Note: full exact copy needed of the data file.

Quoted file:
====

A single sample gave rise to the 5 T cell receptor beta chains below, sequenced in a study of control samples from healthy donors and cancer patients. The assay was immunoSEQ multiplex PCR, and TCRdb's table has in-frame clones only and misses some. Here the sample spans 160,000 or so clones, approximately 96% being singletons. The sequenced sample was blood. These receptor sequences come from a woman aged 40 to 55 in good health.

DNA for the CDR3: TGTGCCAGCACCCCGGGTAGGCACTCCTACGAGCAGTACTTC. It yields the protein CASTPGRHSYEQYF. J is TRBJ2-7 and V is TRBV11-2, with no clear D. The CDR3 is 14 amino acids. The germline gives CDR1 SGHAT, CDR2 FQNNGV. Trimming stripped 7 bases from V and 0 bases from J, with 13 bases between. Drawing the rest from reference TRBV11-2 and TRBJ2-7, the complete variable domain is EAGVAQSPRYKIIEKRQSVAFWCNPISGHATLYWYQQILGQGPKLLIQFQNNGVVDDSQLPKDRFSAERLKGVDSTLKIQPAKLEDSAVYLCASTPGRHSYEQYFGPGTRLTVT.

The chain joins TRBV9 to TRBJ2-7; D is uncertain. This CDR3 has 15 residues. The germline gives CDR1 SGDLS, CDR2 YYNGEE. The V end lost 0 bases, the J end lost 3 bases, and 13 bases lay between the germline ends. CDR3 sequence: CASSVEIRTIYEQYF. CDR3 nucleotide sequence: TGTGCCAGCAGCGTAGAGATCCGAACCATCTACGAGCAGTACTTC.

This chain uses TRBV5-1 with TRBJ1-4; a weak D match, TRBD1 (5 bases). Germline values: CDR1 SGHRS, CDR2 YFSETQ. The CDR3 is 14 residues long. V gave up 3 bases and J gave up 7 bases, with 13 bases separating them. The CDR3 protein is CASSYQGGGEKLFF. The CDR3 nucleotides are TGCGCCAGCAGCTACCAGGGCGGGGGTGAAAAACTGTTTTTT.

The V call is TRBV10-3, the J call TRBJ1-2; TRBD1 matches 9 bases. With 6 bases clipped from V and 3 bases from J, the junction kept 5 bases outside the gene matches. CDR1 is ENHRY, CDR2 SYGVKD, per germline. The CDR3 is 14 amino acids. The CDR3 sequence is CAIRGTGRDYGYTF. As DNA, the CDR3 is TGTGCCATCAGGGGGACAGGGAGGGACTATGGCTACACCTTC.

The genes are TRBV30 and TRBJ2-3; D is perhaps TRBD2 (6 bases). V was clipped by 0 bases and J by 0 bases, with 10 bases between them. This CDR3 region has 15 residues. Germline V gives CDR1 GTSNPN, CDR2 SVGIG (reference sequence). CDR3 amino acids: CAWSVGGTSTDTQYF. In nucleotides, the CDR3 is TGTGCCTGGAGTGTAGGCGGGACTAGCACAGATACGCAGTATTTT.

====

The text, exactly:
A single sample gave rise to the 5 T cell receptor beta chains below, sequenced in a study of control samples from healthy donors and cancer patients. The assay was immunoSEQ multiplex PCR, and TCRdb's table has in-frame clones only and misses some. Here the sample spans 160,000 or so clones, approximately 96% being singletons. The sequenced sample was blood. These receptor sequences come from a woman aged 40 to 55 in good health.

DNA for the CDR3: TGTGCCAGCACCCCGGGTAGGCACTCCTACGAGCAGTACTTC. It yields the protein CASTPGRHSYEQYF. J is TRBJ2-7 and V is TRBV11-2, with no clear D. The CDR3 is 14 amino acids. The germline gives CDR1 SGHAT, CDR2 FQNNGV. Trimming stripped 7 bases from V and 0 bases from J, with 13 bases between. Drawing the rest from reference TRBV11-2 and TRBJ2-7, the complete variable domain is EAGVAQSPRYKIIEKRQSVAFWCNPISGHATLYWYQQILGQGPKLLIQFQNNGVVDDSQLPKDRFSAERLKGVDSTLKIQPAKLEDSAVYLCASTPGRHSYEQYFGPGTRLTVT.

The chain joins TRBV9 to TRBJ2-7; D is uncertain. This CDR3 has 15 residues. The germline gives CDR1 SGDLS, CDR2 YYNGEE. The V end lost 0 bases, the J end lost 3 bases, and 13 bases lay between the germline ends. CDR3 sequence: CASSVEIRTIYEQYF. CDR3 nucleotide sequence: TGTGCCAGCAGCGTAGAGATCCGAACCATCTACGAGCAGTACTTC.

This chain uses TRBV5-1 with TRBJ1-4; a weak D match, TRBD1 (5 bases). Germline values: CDR1 SGHRS, CDR2 YFSETQ. The CDR3 is 14 residues long. V gave up 3 bases and J gave up 7 bases, with 13 bases separating them. The CDR3 protein is CASSYQGGGEKLFF. The CDR3 nucleotides are TGCGCCAGCAGCTACCAGGGCGGGGGTGAAAAACTGTTTTTT.

The V call is TRBV10-3, the J call TRBJ1-2; TRBD1 matches 9 bases. With 6 bases clipped from V and 3 bases from J, the junction kept 5 bases outside the gene matches. CDR1 is ENHRY, CDR2 SYGVKD, per germline. The CDR3 is 14 amino acids. The CDR3 sequence is CAIRGTGRDYGYTF. As DNA, the CDR3 is TGTGCCATCAGGGGGACAGGGAGGGACTATGGCTACACCTTC.

The genes are TRBV30 and TRBJ2-3; D is perhaps TRBD2 (6 bases). V was clipped by 0 bases and J by 0 bases, with 10 bases between them. This CDR3 region has 15 residues. Germline V gives CDR1 GTSNPN, CDR2 SVGIG (reference sequence). CDR3 amino acids: CAWSVGGTSTDTQYF. In nucleotides, the CDR3 is TGTGCCTGGAGTGTAGGCGGGACTAGCACAGATACGCAGTATTTT.